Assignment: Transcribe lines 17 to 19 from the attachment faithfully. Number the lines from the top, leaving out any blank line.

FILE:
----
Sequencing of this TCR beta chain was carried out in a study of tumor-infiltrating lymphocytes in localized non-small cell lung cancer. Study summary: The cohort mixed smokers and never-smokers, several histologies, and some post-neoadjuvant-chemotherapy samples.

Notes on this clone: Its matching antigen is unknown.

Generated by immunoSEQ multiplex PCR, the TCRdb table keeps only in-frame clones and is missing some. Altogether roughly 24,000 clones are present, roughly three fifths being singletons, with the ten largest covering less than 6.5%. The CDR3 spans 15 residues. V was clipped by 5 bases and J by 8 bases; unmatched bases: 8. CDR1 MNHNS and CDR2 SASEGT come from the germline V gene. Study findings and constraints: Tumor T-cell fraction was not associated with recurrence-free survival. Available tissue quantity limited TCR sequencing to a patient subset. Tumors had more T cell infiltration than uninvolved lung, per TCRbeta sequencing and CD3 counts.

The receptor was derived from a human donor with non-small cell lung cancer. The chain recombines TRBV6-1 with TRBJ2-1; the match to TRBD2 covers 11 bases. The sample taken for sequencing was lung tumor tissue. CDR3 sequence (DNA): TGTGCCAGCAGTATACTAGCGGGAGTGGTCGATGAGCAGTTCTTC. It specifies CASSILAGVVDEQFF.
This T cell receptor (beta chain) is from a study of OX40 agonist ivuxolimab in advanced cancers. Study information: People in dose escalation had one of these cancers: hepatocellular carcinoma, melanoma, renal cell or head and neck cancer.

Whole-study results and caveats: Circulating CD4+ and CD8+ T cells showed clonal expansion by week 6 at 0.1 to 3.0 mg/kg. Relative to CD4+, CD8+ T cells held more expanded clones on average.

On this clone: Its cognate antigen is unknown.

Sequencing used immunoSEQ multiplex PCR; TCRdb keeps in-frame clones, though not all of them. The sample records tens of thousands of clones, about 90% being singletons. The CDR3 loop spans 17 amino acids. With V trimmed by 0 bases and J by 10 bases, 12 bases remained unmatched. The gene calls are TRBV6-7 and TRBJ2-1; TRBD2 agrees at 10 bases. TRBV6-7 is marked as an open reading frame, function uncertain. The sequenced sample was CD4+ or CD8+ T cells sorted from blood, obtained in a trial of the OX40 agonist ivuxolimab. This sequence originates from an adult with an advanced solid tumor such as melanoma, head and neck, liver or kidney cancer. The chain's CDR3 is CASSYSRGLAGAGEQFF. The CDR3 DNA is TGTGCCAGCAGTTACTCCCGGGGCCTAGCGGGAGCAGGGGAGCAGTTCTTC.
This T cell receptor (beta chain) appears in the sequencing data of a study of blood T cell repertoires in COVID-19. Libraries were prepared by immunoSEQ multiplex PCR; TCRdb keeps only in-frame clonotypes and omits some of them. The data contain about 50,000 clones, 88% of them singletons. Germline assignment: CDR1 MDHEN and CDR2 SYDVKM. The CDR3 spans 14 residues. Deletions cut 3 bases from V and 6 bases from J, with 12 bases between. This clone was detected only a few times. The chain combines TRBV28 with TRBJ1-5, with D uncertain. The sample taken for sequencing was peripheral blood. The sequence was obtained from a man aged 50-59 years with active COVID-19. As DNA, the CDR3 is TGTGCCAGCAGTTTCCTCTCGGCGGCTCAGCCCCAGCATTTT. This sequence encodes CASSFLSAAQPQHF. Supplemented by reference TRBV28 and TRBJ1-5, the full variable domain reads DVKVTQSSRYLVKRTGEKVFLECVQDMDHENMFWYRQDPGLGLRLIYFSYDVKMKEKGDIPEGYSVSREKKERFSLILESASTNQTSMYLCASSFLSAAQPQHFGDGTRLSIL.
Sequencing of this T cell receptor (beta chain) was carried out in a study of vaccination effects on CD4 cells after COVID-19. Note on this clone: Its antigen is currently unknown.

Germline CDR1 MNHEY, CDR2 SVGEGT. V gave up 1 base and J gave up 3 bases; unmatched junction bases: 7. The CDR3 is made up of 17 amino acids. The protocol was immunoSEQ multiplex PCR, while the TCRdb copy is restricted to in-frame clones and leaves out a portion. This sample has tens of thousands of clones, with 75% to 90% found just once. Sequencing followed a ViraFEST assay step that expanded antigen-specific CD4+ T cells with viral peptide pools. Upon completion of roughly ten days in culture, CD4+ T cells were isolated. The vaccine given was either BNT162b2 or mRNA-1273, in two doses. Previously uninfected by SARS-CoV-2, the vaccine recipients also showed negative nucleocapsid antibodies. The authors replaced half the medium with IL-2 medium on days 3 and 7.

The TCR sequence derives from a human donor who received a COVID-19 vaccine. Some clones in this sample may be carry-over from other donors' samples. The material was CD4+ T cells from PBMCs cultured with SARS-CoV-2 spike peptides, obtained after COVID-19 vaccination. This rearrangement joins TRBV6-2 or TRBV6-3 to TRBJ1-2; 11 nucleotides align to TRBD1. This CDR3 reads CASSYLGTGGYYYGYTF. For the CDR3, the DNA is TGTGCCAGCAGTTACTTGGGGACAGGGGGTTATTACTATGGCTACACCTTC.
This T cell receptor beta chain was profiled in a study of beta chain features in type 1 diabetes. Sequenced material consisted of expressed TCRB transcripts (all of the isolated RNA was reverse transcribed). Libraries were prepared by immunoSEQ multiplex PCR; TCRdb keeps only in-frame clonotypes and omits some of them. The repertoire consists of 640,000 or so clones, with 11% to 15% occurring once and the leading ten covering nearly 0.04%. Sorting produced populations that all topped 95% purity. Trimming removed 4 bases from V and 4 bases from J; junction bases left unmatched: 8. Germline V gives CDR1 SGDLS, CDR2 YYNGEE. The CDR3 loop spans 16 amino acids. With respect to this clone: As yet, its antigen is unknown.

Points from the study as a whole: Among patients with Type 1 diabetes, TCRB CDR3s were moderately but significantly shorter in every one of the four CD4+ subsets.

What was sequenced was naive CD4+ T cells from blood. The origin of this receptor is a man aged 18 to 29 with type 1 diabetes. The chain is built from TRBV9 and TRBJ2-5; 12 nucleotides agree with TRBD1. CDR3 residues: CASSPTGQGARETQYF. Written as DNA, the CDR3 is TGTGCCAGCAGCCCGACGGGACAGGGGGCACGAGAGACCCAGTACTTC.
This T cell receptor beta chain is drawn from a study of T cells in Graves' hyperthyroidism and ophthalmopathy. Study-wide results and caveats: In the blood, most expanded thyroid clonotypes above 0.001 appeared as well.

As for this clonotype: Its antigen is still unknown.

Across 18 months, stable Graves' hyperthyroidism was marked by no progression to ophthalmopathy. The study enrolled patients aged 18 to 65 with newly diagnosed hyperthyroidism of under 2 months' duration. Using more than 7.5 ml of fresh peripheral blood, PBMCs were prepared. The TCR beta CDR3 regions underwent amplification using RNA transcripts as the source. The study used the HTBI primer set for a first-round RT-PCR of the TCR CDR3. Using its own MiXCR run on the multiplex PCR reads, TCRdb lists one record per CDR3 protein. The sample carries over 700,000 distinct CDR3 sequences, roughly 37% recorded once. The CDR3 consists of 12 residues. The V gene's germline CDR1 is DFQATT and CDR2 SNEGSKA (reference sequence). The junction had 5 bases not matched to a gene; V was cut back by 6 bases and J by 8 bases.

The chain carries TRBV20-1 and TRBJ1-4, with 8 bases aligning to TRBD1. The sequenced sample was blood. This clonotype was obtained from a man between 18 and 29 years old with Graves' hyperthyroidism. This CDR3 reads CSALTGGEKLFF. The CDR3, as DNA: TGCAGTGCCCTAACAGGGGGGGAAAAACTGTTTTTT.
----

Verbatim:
As for this clonotype: Its antigen is still unknown.

Across 18 months, stable Graves' hyperthyroidism was marked by no progression to ophthalmopathy. The study enrolled patients aged 18 to 65 with newly diagnosed hyperthyroidism of under 2 months' duration. Using more than 7.5 ml of fresh peripheral blood, PBMCs were prepared. The TCR beta CDR3 regions underwent amplification using RNA transcripts as the source. The study used the HTBI primer set for a first-round RT-PCR of the TCR CDR3. Using its own MiXCR run on the multiplex PCR reads, TCRdb lists one record per CDR3 protein. The sample carries over 700,000 distinct CDR3 sequences, roughly 37% recorded once. The CDR3 consists of 12 residues. The V gene's germline CDR1 is DFQATT and CDR2 SNEGSKA (reference sequence). The junction had 5 bases not matched to a gene; V was cut back by 6 bases and J by 8 bases.

The chain carries TRBV20-1 and TRBJ1-4, with 8 bases aligning to TRBD1. The sequenced sample was blood. This clonotype was obtained from a man between 18 and 29 years old with Graves' hyperthyroidism. This CDR3 reads CSALTGGEKLFF. The CDR3, as DNA: TGCAGTGCCCTAACAGGGGGGGAAAAACTGTTTTTT.